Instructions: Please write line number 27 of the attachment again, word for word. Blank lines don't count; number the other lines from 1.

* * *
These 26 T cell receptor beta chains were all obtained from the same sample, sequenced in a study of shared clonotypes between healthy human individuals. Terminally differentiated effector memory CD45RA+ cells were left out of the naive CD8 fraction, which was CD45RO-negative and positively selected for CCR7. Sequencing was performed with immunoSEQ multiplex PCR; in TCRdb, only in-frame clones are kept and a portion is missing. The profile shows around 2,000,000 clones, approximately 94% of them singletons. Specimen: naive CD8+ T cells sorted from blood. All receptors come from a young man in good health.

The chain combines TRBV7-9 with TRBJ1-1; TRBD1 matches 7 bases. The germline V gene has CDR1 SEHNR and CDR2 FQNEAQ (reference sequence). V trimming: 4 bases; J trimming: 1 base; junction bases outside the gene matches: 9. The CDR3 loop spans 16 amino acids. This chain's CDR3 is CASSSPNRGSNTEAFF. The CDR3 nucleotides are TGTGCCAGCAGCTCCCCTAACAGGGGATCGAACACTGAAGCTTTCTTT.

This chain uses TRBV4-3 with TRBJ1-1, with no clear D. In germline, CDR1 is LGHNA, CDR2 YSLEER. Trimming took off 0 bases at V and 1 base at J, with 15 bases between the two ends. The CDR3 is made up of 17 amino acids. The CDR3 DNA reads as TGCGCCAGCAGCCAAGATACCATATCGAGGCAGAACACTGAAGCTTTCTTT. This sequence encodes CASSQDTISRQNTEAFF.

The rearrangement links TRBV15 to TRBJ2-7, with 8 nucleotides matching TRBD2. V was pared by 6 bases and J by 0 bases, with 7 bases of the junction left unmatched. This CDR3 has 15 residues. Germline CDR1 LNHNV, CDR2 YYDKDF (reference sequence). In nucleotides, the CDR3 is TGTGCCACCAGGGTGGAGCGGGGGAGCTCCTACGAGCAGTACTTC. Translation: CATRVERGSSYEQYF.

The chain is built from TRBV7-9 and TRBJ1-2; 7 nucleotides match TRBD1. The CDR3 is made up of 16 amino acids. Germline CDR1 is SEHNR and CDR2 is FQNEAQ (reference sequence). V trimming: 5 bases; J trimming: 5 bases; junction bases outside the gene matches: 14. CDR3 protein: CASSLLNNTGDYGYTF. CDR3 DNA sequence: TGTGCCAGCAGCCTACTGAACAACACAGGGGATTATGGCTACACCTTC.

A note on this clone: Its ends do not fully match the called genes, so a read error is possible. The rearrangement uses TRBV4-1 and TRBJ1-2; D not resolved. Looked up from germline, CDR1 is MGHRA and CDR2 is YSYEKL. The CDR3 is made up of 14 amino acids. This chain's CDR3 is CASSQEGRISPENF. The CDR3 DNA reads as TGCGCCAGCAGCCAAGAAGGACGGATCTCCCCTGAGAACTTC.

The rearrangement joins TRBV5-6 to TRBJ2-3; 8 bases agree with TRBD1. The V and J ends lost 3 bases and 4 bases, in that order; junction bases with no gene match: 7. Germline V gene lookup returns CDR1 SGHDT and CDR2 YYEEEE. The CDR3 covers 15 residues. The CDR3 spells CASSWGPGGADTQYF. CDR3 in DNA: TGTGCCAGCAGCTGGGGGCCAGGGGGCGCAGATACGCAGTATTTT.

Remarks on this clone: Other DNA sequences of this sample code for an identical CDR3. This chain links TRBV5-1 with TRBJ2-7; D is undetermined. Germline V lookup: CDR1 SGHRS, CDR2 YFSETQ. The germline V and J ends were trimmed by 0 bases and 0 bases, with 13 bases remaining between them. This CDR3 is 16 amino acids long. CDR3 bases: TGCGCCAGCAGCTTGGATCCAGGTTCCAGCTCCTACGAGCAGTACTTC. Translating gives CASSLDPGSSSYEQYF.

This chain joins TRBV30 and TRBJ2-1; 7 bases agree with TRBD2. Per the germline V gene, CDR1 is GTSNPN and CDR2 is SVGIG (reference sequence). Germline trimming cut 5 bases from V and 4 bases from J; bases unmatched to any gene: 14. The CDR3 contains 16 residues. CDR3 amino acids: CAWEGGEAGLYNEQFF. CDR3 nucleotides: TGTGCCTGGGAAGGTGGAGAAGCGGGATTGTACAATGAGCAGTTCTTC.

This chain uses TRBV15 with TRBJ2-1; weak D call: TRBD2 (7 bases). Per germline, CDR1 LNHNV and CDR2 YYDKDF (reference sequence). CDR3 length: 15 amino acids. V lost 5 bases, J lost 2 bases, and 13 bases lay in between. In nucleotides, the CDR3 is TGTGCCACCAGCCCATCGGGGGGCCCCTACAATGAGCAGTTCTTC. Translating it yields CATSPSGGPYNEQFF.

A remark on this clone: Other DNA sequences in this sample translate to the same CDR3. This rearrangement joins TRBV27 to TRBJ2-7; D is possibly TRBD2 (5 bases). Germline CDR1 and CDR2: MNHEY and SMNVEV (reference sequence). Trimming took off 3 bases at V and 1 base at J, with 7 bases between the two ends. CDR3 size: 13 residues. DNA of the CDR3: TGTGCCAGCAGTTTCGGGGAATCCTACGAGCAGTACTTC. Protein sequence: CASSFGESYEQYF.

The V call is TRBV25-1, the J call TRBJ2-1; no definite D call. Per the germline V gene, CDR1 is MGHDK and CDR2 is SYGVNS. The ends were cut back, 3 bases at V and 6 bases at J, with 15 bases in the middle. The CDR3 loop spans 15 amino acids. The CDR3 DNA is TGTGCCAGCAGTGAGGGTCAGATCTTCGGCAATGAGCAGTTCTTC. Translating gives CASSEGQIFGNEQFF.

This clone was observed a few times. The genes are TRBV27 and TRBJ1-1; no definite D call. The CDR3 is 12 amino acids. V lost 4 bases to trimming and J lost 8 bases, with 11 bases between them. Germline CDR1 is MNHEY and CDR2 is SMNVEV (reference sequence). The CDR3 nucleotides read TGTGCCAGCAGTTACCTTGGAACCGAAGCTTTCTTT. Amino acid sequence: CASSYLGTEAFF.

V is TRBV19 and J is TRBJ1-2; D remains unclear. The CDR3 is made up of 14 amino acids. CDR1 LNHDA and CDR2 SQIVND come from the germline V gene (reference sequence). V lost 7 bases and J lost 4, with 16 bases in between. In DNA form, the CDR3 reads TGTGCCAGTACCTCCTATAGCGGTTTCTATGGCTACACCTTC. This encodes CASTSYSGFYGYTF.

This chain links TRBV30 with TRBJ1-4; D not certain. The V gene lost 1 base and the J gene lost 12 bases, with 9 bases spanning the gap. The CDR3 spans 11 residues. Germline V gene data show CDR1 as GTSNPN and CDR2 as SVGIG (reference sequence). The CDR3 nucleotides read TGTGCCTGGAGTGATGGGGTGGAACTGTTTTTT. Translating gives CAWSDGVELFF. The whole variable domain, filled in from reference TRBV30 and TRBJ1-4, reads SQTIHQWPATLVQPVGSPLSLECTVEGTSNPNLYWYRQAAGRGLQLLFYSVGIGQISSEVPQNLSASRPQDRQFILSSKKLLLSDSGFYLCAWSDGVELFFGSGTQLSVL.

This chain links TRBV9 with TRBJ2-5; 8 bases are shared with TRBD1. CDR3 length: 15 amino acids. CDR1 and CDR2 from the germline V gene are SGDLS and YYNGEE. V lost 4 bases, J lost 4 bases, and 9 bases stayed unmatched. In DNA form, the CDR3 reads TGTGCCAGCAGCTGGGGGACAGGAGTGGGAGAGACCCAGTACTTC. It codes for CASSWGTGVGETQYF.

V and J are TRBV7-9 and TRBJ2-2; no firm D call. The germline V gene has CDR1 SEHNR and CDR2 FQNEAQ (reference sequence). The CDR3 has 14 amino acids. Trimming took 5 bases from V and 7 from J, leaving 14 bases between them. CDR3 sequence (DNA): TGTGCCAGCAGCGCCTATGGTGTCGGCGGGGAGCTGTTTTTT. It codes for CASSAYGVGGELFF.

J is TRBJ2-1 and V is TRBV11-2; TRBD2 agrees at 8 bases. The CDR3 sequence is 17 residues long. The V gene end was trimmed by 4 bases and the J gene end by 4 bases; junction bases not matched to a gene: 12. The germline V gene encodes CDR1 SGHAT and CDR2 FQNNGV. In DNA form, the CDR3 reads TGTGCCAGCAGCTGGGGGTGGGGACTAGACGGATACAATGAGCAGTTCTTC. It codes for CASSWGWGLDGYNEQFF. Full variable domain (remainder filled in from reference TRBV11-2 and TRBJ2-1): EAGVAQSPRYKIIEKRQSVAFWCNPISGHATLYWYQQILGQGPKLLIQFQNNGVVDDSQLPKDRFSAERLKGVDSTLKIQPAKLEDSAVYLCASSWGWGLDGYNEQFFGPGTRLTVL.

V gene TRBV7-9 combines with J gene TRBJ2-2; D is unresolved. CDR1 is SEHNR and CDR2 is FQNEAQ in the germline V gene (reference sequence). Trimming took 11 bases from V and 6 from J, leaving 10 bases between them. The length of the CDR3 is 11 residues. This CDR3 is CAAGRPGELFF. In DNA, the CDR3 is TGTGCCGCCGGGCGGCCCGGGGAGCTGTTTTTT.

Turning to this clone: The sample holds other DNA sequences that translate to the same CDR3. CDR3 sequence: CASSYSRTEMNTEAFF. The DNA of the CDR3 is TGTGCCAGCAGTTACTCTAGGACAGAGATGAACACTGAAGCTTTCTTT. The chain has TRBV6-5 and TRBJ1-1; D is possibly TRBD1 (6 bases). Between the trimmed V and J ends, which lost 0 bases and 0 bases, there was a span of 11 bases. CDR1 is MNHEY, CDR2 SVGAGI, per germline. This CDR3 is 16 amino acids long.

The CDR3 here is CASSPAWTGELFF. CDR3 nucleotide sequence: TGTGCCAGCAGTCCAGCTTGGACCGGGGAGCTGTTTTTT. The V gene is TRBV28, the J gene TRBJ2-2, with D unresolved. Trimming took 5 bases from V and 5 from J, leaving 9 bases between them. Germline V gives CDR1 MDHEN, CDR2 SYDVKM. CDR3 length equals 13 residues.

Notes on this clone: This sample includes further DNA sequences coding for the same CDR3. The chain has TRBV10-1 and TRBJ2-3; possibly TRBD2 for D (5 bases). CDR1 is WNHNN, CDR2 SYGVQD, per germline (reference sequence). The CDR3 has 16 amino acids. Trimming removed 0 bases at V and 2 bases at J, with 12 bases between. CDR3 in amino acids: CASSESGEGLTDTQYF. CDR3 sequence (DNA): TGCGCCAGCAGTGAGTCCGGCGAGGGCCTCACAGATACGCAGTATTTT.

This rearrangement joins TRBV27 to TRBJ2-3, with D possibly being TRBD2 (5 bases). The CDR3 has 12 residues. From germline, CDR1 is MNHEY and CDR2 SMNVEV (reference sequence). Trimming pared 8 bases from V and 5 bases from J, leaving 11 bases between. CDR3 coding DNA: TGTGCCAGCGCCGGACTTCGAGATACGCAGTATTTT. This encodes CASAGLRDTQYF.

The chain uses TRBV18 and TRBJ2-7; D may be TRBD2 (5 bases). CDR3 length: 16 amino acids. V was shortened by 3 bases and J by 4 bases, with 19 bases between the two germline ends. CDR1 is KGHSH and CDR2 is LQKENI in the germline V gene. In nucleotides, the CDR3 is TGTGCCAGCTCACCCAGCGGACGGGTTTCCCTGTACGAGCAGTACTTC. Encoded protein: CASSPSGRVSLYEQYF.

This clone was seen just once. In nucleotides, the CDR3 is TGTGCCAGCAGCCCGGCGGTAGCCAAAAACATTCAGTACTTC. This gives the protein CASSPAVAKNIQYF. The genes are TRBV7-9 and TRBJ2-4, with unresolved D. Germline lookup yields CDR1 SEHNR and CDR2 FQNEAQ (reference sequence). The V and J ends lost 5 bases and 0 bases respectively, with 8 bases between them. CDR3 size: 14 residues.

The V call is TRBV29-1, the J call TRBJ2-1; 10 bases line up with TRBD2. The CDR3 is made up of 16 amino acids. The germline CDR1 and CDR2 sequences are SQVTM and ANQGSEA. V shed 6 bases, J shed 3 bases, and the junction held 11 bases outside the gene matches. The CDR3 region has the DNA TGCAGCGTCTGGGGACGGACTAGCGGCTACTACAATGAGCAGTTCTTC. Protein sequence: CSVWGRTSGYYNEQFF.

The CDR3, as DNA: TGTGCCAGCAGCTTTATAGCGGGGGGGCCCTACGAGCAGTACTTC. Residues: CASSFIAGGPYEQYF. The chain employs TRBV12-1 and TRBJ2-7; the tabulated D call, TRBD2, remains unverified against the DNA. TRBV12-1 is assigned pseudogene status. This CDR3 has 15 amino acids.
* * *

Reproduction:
The CDR3, as DNA: TGTGCCAGCAGCTTTATAGCGGGGGGGCCCTACGAGCAGTACTTC. Residues: CASSFIAGGPYEQYF. The chain employs TRBV12-1 and TRBJ2-7; the tabulated D call, TRBD2, remains unverified against the DNA. TRBV12-1 is assigned pseudogene status. This CDR3 has 15 amino acids.